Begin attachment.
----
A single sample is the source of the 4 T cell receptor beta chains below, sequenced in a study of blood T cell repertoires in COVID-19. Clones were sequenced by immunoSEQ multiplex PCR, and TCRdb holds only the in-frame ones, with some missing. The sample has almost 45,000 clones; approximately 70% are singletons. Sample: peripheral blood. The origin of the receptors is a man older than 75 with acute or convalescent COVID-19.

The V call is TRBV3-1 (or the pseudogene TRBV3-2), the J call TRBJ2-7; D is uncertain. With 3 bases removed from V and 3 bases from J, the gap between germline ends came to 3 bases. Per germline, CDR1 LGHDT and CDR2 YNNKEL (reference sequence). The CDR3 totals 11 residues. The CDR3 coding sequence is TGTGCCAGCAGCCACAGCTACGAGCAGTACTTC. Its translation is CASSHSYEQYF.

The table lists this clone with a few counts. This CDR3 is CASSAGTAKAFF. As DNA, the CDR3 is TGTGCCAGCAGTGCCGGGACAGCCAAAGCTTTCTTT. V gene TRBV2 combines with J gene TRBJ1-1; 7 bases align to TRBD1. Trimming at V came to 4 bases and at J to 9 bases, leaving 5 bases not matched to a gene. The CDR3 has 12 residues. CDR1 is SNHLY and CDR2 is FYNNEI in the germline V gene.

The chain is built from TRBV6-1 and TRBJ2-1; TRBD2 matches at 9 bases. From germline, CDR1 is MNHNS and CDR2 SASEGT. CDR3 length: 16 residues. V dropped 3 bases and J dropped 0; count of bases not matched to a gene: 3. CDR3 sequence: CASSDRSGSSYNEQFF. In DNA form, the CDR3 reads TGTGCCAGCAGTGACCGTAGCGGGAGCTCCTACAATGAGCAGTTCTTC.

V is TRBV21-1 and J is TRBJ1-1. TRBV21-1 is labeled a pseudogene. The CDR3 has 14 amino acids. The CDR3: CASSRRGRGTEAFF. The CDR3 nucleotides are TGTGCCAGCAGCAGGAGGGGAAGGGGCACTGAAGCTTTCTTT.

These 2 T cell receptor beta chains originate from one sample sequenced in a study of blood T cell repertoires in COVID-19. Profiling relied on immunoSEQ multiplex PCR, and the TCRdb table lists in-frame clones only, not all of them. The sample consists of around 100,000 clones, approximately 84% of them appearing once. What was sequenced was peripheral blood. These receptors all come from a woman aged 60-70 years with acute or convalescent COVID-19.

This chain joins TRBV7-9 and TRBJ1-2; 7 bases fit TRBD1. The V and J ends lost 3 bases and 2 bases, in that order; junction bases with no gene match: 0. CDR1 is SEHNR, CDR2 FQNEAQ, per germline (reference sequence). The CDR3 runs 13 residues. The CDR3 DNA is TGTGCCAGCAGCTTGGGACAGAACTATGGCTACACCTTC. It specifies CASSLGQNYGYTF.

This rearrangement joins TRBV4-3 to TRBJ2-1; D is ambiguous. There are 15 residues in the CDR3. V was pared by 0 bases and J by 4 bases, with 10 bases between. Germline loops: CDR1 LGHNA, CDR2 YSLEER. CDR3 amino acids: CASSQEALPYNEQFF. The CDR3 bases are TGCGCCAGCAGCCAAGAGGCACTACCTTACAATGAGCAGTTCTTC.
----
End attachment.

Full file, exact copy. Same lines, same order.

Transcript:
A single sample is the source of the 4 T cell receptor beta chains below, sequenced in a study of blood T cell repertoires in COVID-19. Clones were sequenced by immunoSEQ multiplex PCR, and TCRdb holds only the in-frame ones, with some missing. The sample has almost 45,000 clones; approximately 70% are singletons. Sample: peripheral blood. The origin of the receptors is a man older than 75 with acute or convalescent COVID-19.

The V call is TRBV3-1 (or the pseudogene TRBV3-2), the J call TRBJ2-7; D is uncertain. With 3 bases removed from V and 3 bases from J, the gap between germline ends came to 3 bases. Per germline, CDR1 LGHDT and CDR2 YNNKEL (reference sequence). The CDR3 totals 11 residues. The CDR3 coding sequence is TGTGCCAGCAGCCACAGCTACGAGCAGTACTTC. Its translation is CASSHSYEQYF.

The table lists this clone with a few counts. This CDR3 is CASSAGTAKAFF. As DNA, the CDR3 is TGTGCCAGCAGTGCCGGGACAGCCAAAGCTTTCTTT. V gene TRBV2 combines with J gene TRBJ1-1; 7 bases align to TRBD1. Trimming at V came to 4 bases and at J to 9 bases, leaving 5 bases not matched to a gene. The CDR3 has 12 residues. CDR1 is SNHLY and CDR2 is FYNNEI in the germline V gene.

The chain is built from TRBV6-1 and TRBJ2-1; TRBD2 matches at 9 bases. From germline, CDR1 is MNHNS and CDR2 SASEGT. CDR3 length: 16 residues. V dropped 3 bases and J dropped 0; count of bases not matched to a gene: 3. CDR3 sequence: CASSDRSGSSYNEQFF. In DNA form, the CDR3 reads TGTGCCAGCAGTGACCGTAGCGGGAGCTCCTACAATGAGCAGTTCTTC.

V is TRBV21-1 and J is TRBJ1-1. TRBV21-1 is labeled a pseudogene. The CDR3 has 14 amino acids. The CDR3: CASSRRGRGTEAFF. The CDR3 nucleotides are TGTGCCAGCAGCAGGAGGGGAAGGGGCACTGAAGCTTTCTTT.

These 2 T cell receptor beta chains originate from one sample sequenced in a study of blood T cell repertoires in COVID-19. Profiling relied on immunoSEQ multiplex PCR, and the TCRdb table lists in-frame clones only, not all of them. The sample consists of around 100,000 clones, approximately 84% of them appearing once. What was sequenced was peripheral blood. These receptors all come from a woman aged 60-70 years with acute or convalescent COVID-19.

This chain joins TRBV7-9 and TRBJ1-2; 7 bases fit TRBD1. The V and J ends lost 3 bases and 2 bases, in that order; junction bases with no gene match: 0. CDR1 is SEHNR, CDR2 FQNEAQ, per germline (reference sequence). The CDR3 runs 13 residues. The CDR3 DNA is TGTGCCAGCAGCTTGGGACAGAACTATGGCTACACCTTC. It specifies CASSLGQNYGYTF.

This rearrangement joins TRBV4-3 to TRBJ2-1; D is ambiguous. There are 15 residues in the CDR3. V was pared by 0 bases and J by 4 bases, with 10 bases between. Germline loops: CDR1 LGHNA, CDR2 YSLEER. CDR3 amino acids: CASSQEALPYNEQFF. The CDR3 bases are TGCGCCAGCAGCCAAGAGGCACTACCTTACAATGAGCAGTTCTTC.